Ruiting Gong is currently a graduate student studying counseling at Northern State University. She first came here as an exchange student from Shanghai University during her final year of her undergraduate study in 2012 and 2013.
Unlike many American students, Gong started learning her second language—English— in third grade. By the time she first came to America, she had been studying English for fifteen years. Yet, she said that she truly learned the most about the English language and American culture by immersing herself into it through her experiences. Before beginning her exchange program, Gong attended a month-long language program at a university in Knoxville, Tennessee. Her experience there helped her immensely when she first came to NSU. Northern State became a place of welcome and comfort to Gong during her first year here, and it was because of Northern’s supportive community and the close relationships she made there that she chose to come back for her graduate student.
Northern’s student community “is very diverse, and it forces you to be with students from other countries – not just your own.”
– Ruiting Gong, NSU Graduate Student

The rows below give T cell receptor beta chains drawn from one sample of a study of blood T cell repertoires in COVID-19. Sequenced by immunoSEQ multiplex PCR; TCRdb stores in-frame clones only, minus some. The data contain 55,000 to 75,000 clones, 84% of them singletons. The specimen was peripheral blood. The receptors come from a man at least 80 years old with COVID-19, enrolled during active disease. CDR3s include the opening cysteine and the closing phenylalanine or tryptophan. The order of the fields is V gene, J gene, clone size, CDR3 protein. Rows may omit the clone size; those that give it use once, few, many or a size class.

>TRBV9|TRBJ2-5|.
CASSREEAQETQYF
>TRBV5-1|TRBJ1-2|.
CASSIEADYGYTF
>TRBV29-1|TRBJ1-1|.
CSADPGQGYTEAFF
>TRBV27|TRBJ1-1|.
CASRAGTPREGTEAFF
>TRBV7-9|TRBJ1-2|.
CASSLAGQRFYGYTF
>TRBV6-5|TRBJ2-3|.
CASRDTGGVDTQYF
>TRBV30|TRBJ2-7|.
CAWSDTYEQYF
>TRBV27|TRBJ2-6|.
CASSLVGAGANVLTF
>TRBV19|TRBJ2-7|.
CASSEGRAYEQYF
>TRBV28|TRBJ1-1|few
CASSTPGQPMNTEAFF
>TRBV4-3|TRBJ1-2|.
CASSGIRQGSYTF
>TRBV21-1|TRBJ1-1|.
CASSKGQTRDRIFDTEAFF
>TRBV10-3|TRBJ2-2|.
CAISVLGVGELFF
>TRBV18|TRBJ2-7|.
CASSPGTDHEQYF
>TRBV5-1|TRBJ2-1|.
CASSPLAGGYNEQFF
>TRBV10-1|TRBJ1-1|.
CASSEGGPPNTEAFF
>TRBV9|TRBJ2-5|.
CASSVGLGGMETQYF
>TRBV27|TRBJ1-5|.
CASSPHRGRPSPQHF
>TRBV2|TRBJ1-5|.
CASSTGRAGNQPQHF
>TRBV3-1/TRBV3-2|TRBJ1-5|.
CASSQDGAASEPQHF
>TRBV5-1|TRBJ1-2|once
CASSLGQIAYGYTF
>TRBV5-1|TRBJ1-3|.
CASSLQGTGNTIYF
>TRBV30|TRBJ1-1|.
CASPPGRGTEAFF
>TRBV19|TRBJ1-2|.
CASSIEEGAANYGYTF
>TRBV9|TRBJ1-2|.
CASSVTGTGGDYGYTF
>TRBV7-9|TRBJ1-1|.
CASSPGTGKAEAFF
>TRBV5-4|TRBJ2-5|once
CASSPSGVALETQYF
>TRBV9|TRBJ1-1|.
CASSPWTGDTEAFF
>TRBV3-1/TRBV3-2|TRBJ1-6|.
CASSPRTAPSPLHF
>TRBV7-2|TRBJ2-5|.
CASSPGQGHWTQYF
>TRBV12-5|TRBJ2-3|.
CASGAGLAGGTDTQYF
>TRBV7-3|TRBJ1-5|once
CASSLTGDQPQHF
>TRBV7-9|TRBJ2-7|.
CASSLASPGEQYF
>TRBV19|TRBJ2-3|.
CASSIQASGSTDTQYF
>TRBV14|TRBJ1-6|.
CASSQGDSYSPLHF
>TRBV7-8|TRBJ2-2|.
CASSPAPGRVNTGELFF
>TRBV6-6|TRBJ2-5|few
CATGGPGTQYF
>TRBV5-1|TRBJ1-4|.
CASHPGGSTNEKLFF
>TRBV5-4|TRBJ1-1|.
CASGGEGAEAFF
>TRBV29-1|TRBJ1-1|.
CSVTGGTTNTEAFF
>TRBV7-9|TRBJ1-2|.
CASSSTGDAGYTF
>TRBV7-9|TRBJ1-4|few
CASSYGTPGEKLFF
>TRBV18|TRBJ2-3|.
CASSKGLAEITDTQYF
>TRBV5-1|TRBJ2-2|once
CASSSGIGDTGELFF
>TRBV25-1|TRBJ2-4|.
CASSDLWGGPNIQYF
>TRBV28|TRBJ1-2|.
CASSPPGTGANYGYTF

So far, some of her most enjoyable moments at NSU have been getting to share her culture at Culturefest and the experiences she shared with her host family as an exchange student. Another aspect of Northern’s student community that Gong enjoys is its diversity. She says that, “it’s very diverse, and it forces you to be with students from other countries – not just your own.” Gong is currently a GA with the Confucious Institute. She says the program has been a huge help to her and future exchange students, as it is reaching out to new schools with exchange programs. She is also an intern at O. M. Tiffany elementary school. After graduating with her counseling degree, Gong hopes to become an elementary school counselor in the United States. Her experience with O.M. Tiffany has been yet another enjoyable learning opportunity for Gong. “It’s so interesting to learn a different education system.” Gong is also thrilled to see that the students at O.M. Tiffany are excited to learn about China. The staff is also supportive, and Gong says that it has been an excellent way for them to learn from each other. Gong hopes to encourage others to pursue an exchange program, especially American students. When asked about the worries of a language barrier, Gong says that it shouldn’t bother students. “In China, there are English signs and access to internet everywhere to help with directions and other things if you get lost.” When asked about advice she would give to students who may be hesitant to pursue an exchange program, Gong replied, “Be brave.” It certainly does take guts and determination to partake in an exchange program, and Gong has thoroughly enjoyed her experience and has learned an incredible amount as well as taught an incredible amount about her own language and culture to those she has encountered so far during her time in America.